Calling it “typhus inversus” is less confusing than implying that the person suffering from TB or salmonellosis also has some odd form of typhoid.

But it’s still confusing.

Gnezda, Pittaluga, Zipfel, Goré, and Berschaffelt back me up on this

Sometimes you see an old scientific paper that does a lot of name-dropping. Instead of saying something like “we used an isothermal calorimeter incorporating a constant-flux modification”, it’ll say “we used a Stanpfer device incorporating a Billigs modification, as demonstrated by Reemis”. I guess this sort of thing is still common in chemistry where every reaction is named after some long-dead German or Japanese person, but to me it seems to hearken back to the days when science was a pursuit for punctilious aristocrats and eccentric showmen.


W. L. Holman and F. L. Gonzales are classic name-droppers.

Some excerpts from A Test For Indol Based on the Oxalic Acid Reaction of Gnezda (found in the November 1923 Journal of Bacteriology, 8(6):577-583):

Gnezda described a pink or purple color reaction formed by the union of oxalic acid and indol in 1899. It is not clear whether Morelli or Pittaluga first applied this reaction to bacteriologic studies.

Morelli does not refer to Gnezda’s work and Zipfel thought that this was simply a return to the principle of the Crisafulli pine splinter hydrochloric acid procedure.

Verschaffelt used the method to demonstrate indol from jasmine and orange blossoms.

Konrich is reported to have found it unsatisfactory. Zipfel, Baudet and Freund obtained results which compared favorably with other standard methods.

The results given with the Salkowski and Ehrlich tests frequently fail to agree. It would appear from the studies of Frieber and many previous workers that the Salkowski test is not reliable as a test for indol, since it gives a reaction quite similar when indol acetic acid is formed from the tryptophane molecule. The Ehrlich-Böhme test has been found to react with other compounds than indol.

Of course, this paper is under no obligation to explain what the “Salkowski test”, the “Ehrlich test”, or the “Ehrlich-Böhme test” are. The audience was probably familiar with these things. The concept of an indol test, or indole test as we call it now, is not that complicated, and in fact is still performed today, with continued improvements and modifications.

And most of the names dropped here are found in the bibliography. In fact, here’s the bibliography.


That’s actually a very long bibliography for a 1923 paper. It would take some effort to find all those papers to see what the authors are talking about, if you’re not actively keeping up with the various permutations of the indole test.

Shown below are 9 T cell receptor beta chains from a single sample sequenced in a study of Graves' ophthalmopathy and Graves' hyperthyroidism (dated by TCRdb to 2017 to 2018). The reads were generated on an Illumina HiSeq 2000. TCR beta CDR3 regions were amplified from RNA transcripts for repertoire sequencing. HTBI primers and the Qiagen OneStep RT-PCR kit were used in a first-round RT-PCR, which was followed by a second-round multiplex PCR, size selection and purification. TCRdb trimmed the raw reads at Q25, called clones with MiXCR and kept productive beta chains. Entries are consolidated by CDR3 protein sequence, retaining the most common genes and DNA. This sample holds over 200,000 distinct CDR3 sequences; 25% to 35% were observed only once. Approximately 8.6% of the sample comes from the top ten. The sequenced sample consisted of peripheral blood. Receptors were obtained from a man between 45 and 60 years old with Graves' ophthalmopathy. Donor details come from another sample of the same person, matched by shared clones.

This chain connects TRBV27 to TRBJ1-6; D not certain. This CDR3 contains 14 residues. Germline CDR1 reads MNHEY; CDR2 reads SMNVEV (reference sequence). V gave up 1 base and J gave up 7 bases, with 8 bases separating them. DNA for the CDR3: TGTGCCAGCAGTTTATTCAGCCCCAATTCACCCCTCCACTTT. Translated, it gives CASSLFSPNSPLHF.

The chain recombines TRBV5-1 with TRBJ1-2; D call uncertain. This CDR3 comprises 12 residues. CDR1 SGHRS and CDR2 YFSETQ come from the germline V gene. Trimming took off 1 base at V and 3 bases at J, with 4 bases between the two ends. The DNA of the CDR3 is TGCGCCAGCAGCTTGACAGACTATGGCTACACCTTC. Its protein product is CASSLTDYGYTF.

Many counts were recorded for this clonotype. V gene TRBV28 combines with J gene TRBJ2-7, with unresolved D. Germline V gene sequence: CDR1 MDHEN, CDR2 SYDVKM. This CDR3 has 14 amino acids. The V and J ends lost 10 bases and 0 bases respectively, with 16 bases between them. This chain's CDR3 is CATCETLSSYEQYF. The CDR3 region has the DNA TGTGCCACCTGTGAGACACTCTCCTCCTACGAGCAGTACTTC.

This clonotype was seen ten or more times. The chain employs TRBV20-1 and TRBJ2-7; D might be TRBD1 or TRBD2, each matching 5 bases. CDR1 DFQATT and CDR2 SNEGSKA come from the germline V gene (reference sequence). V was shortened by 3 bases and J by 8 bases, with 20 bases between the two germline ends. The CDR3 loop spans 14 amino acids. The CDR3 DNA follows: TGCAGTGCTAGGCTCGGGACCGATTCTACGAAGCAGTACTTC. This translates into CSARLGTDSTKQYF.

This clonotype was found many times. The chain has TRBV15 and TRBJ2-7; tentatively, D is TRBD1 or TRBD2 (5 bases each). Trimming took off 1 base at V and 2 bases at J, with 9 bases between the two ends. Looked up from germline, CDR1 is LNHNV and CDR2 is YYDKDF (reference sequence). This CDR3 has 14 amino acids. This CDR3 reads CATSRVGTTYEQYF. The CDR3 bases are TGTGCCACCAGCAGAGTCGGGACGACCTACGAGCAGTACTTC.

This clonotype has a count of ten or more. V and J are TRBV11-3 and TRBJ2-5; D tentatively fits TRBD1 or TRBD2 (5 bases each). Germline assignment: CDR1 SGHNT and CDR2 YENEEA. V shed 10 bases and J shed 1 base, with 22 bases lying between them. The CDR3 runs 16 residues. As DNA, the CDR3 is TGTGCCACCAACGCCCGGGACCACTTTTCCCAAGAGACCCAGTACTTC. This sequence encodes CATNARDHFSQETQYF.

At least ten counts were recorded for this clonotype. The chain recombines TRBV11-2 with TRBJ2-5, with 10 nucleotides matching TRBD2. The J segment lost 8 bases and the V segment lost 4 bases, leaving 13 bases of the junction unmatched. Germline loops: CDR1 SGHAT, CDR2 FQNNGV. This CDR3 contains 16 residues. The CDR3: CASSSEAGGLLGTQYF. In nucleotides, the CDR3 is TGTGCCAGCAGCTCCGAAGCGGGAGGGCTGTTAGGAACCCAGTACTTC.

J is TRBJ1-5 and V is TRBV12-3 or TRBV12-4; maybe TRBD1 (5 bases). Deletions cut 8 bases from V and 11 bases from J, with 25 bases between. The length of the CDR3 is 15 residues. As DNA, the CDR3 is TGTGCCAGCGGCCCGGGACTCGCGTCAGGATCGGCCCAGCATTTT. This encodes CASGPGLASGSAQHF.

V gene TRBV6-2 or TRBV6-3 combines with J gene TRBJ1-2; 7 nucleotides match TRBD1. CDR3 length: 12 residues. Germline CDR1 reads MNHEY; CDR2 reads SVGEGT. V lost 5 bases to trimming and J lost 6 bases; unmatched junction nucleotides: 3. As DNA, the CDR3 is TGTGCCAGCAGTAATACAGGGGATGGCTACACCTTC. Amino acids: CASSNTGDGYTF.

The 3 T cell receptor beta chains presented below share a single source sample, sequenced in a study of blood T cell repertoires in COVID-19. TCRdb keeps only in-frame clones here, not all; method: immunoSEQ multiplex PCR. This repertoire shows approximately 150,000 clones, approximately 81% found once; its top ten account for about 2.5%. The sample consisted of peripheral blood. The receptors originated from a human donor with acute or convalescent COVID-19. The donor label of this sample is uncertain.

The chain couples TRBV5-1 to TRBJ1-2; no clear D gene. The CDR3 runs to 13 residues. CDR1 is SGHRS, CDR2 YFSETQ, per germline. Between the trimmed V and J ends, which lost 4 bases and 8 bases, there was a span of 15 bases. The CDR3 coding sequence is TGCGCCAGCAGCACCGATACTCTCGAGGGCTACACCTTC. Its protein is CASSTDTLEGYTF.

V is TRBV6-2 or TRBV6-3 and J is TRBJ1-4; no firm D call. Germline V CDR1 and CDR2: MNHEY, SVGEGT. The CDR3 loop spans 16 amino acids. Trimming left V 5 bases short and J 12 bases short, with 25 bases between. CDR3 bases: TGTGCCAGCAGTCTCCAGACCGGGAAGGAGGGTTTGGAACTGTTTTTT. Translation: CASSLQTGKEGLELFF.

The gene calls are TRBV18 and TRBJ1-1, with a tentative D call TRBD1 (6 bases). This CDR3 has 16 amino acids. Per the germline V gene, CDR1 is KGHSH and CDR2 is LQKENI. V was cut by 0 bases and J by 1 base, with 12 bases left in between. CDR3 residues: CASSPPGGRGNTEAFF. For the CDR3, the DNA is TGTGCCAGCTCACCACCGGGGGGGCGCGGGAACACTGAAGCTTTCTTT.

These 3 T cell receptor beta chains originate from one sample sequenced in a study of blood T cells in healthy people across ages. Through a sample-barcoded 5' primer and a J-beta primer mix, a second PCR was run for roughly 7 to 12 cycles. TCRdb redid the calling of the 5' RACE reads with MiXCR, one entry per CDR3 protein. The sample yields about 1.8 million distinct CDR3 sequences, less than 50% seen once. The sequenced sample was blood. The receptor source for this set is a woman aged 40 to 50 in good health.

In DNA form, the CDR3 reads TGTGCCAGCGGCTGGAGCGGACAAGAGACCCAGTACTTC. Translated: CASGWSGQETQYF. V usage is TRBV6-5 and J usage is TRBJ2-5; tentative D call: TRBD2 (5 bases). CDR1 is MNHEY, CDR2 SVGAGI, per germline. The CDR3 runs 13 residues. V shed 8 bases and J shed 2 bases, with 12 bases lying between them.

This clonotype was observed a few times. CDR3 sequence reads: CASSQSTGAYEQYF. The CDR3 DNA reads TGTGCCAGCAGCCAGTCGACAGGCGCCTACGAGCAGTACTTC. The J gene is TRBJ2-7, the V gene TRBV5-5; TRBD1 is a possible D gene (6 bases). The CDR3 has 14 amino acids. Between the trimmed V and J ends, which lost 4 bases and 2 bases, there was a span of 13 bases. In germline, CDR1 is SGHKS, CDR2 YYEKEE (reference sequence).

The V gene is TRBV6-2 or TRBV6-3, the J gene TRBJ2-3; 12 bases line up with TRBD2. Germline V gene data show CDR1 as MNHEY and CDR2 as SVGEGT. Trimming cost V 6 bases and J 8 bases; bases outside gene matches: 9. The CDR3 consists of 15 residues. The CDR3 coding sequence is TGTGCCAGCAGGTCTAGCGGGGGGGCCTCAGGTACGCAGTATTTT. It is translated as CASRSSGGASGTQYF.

Just as important… most of those papers are not in English. We can’t be sure because there’s no paper titles listed, only the names of the journals. But I count 5 references to English-language journals (J Biol Chem, J Bacteriol, Indian J Med Res); 4 French; 2 Italian; 1 Spanish; 2 Dutch (Folia Microbiol Delft?), and 14 German. There were some synopses of the foreign literature in American journals — unnecessary nowadays when almost everything is in English. But it seems like you had to at least read both English and German (and French?) to follow the scientific literature.

* * *

Personally, I want to know more about “the Crisafulli pine splinter hydrochloric acid procedure”. That sounds great. So evocative of austere old-world elegance. If anyone has a copy of the 1895 Rivista d’Igiene e Sanità Pubblica, containing Gugliermo Crisafulli’s influential article “La reazione rossa del legno di pino per la ricerca dell’indolo nelle culture in brodo dei microrganismi”, please send it in. Or send in a translation.

Data Update: Look at the polio fly

In our last Data Update, the table that I turned into figures was not a bad table. It was pretty clear. It just contained some unnecessary information, and was spread across two pages, which is always bad. Today, the table in question is really hard to interpret. I could not make heads or tails of it without going over the text, piece by piece. It’s from a 1943 paper (1) in the Journal of Infectious Diseases.

* * *

Like the pictures of cockroach feeding contraptions, this data comes from a laboratory that was using what could be called “experimental epidemiology” techniques, to figure out how much of a public health hazard these bugs really are. To see if bugs could actually ingest, preserve, and spread germs.